Study: Cannabinoids Show Potential In Reducing Nausea
September 03, 2013
Study: THCV, CBDV May Reduce Nausea In Humans
Although many of the benefits of cannabis go unreported, it has become a relatively common treatment for the experience of nausea. In fact, one of the most common conditions for which medical cannabis is prescribed is chemotherapy-induced nausea. This should come as no surprise; cannabis has been successful in treating a number of chemotherapy’s side effects, including heart failure.
Despite the effect cannabis has on nausea, there is not much information available as to why. A recent study, published in the British Journal of Pharmacology, investigated nausea’s relationship with
Cannabinoids Counteracted Nausea From Anti-Obesity Drugs
The study, which was conducted in Ontario, Canada, compared THCV and CBDV with an anti-obesity drug called rimonabant. Although it has shown promise in preventing obesity, rimonabant was never approved in the US because of its side effect profile.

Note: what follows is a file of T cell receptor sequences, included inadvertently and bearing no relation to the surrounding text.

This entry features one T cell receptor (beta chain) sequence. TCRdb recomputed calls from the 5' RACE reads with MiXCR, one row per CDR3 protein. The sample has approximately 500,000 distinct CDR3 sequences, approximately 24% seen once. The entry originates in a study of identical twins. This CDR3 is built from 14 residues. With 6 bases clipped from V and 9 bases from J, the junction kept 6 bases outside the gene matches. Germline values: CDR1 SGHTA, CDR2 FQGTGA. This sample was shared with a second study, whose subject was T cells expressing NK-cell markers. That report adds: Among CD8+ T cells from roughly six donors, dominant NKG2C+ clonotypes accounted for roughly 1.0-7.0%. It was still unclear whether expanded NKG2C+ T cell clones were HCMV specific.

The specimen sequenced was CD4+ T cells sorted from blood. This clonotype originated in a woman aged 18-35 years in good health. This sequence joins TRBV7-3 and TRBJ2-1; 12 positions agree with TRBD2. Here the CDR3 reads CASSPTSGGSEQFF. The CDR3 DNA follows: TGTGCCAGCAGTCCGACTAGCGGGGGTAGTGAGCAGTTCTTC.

Rimonabant has been linked to severe depression and suicidal thoughts, as well as nausea.
The researchers first treated rats with THCV, CBDV, or rimonabant to test whether the substance would induce nausea. As expected, the rimonabant produced a nauseous reaction, whereas the cannabinoids did not. Combining that with the fact THCV is believed to be an appetite suppressant, it may represent a safe alternative for rimonabant in fighting obesity. The next step of the study was to test the effect of cannabinoids on nausea. Researchers induced nausea in the rats with a toxin and treated them with 10-20 mg of THCV or CBDV. According to their results, both cannabinoids reduced the rats’ experience with nausea.
According to the study’s author, tetrahydrocannabivarin (THCV) and